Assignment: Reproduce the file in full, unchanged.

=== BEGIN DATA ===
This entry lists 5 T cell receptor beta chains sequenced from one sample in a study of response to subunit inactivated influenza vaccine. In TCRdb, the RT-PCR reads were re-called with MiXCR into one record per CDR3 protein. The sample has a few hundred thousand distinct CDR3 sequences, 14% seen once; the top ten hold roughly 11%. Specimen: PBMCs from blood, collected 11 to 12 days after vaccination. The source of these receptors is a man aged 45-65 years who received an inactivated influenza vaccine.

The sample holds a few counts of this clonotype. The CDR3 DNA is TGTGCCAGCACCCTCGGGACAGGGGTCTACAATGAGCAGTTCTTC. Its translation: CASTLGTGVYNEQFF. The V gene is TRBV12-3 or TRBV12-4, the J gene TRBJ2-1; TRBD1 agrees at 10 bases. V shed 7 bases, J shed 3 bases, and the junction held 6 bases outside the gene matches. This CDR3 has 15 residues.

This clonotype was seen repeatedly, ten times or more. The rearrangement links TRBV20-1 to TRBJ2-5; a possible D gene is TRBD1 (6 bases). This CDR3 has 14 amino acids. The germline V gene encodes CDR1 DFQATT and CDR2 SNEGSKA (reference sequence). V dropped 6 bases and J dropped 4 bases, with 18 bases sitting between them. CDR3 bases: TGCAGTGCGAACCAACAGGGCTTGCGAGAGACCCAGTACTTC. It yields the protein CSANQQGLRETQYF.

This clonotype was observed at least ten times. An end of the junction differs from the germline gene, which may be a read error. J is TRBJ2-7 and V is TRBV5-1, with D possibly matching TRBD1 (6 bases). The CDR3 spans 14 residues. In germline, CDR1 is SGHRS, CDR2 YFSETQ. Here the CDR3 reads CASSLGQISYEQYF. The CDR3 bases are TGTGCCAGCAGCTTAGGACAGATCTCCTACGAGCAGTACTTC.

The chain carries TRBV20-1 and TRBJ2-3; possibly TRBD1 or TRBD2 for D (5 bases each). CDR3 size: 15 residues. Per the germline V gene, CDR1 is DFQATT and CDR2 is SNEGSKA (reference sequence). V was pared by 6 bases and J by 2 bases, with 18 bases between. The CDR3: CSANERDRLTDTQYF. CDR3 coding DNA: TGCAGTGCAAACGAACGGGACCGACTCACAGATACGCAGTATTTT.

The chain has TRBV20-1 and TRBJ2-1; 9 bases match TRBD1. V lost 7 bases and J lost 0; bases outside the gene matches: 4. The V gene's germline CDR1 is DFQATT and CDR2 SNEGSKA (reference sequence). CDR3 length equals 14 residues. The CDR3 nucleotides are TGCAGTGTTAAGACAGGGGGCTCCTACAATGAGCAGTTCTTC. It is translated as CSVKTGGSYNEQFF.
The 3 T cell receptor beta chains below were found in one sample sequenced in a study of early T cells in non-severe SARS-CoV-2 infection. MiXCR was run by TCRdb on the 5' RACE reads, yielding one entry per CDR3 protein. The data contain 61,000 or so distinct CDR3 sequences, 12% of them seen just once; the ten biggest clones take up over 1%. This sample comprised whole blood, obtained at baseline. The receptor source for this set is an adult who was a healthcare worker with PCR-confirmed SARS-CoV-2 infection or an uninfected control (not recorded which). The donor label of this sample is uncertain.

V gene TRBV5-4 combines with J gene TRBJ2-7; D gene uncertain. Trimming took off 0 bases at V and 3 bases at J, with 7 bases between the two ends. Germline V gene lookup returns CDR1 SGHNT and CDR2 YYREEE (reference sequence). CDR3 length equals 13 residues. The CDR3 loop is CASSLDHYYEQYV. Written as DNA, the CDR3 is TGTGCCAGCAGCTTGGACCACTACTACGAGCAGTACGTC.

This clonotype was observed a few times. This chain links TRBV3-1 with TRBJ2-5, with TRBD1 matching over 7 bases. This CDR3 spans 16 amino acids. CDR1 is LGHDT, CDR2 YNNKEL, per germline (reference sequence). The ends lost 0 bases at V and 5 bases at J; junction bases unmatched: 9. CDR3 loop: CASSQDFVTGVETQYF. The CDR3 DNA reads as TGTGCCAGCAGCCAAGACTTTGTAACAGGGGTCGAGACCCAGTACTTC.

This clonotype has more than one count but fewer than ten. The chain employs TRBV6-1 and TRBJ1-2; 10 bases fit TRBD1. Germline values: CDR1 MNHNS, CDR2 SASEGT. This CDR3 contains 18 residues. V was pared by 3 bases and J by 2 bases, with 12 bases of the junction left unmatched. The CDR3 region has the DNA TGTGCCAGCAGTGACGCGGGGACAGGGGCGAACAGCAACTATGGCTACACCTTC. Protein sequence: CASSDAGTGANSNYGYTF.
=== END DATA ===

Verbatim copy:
This entry lists 5 T cell receptor beta chains sequenced from one sample in a study of response to subunit inactivated influenza vaccine. In TCRdb, the RT-PCR reads were re-called with MiXCR into one record per CDR3 protein. The sample has a few hundred thousand distinct CDR3 sequences, 14% seen once; the top ten hold roughly 11%. Specimen: PBMCs from blood, collected 11 to 12 days after vaccination. The source of these receptors is a man aged 45-65 years who received an inactivated influenza vaccine.

The sample holds a few counts of this clonotype. The CDR3 DNA is TGTGCCAGCACCCTCGGGACAGGGGTCTACAATGAGCAGTTCTTC. Its translation: CASTLGTGVYNEQFF. The V gene is TRBV12-3 or TRBV12-4, the J gene TRBJ2-1; TRBD1 agrees at 10 bases. V shed 7 bases, J shed 3 bases, and the junction held 6 bases outside the gene matches. This CDR3 has 15 residues.

This clonotype was seen repeatedly, ten times or more. The rearrangement links TRBV20-1 to TRBJ2-5; a possible D gene is TRBD1 (6 bases). This CDR3 has 14 amino acids. The germline V gene encodes CDR1 DFQATT and CDR2 SNEGSKA (reference sequence). V dropped 6 bases and J dropped 4 bases, with 18 bases sitting between them. CDR3 bases: TGCAGTGCGAACCAACAGGGCTTGCGAGAGACCCAGTACTTC. It yields the protein CSANQQGLRETQYF.

This clonotype was observed at least ten times. An end of the junction differs from the germline gene, which may be a read error. J is TRBJ2-7 and V is TRBV5-1, with D possibly matching TRBD1 (6 bases). The CDR3 spans 14 residues. In germline, CDR1 is SGHRS, CDR2 YFSETQ. Here the CDR3 reads CASSLGQISYEQYF. The CDR3 bases are TGTGCCAGCAGCTTAGGACAGATCTCCTACGAGCAGTACTTC.

The chain carries TRBV20-1 and TRBJ2-3; possibly TRBD1 or TRBD2 for D (5 bases each). CDR3 size: 15 residues. Per the germline V gene, CDR1 is DFQATT and CDR2 is SNEGSKA (reference sequence). V was pared by 6 bases and J by 2 bases, with 18 bases between. The CDR3: CSANERDRLTDTQYF. CDR3 coding DNA: TGCAGTGCAAACGAACGGGACCGACTCACAGATACGCAGTATTTT.

The chain has TRBV20-1 and TRBJ2-1; 9 bases match TRBD1. V lost 7 bases and J lost 0; bases outside the gene matches: 4. The V gene's germline CDR1 is DFQATT and CDR2 SNEGSKA (reference sequence). CDR3 length equals 14 residues. The CDR3 nucleotides are TGCAGTGTTAAGACAGGGGGCTCCTACAATGAGCAGTTCTTC. It is translated as CSVKTGGSYNEQFF.
The 3 T cell receptor beta chains below were found in one sample sequenced in a study of early T cells in non-severe SARS-CoV-2 infection. MiXCR was run by TCRdb on the 5' RACE reads, yielding one entry per CDR3 protein. The data contain 61,000 or so distinct CDR3 sequences, 12% of them seen just once; the ten biggest clones take up over 1%. This sample comprised whole blood, obtained at baseline. The receptor source for this set is an adult who was a healthcare worker with PCR-confirmed SARS-CoV-2 infection or an uninfected control (not recorded which). The donor label of this sample is uncertain.

V gene TRBV5-4 combines with J gene TRBJ2-7; D gene uncertain. Trimming took off 0 bases at V and 3 bases at J, with 7 bases between the two ends. Germline V gene lookup returns CDR1 SGHNT and CDR2 YYREEE (reference sequence). CDR3 length equals 13 residues. The CDR3 loop is CASSLDHYYEQYV. Written as DNA, the CDR3 is TGTGCCAGCAGCTTGGACCACTACTACGAGCAGTACGTC.

This clonotype was observed a few times. This chain links TRBV3-1 with TRBJ2-5, with TRBD1 matching over 7 bases. This CDR3 spans 16 amino acids. CDR1 is LGHDT, CDR2 YNNKEL, per germline (reference sequence). The ends lost 0 bases at V and 5 bases at J; junction bases unmatched: 9. CDR3 loop: CASSQDFVTGVETQYF. The CDR3 DNA reads as TGTGCCAGCAGCCAAGACTTTGTAACAGGGGTCGAGACCCAGTACTTC.

This clonotype has more than one count but fewer than ten. The chain employs TRBV6-1 and TRBJ1-2; 10 bases fit TRBD1. Germline values: CDR1 MNHNS, CDR2 SASEGT. This CDR3 contains 18 residues. V was pared by 3 bases and J by 2 bases, with 12 bases of the junction left unmatched. The CDR3 region has the DNA TGTGCCAGCAGTGACGCGGGGACAGGGGCGAACAGCAACTATGGCTACACCTTC. Protein sequence: CASSDAGTGANSNYGYTF.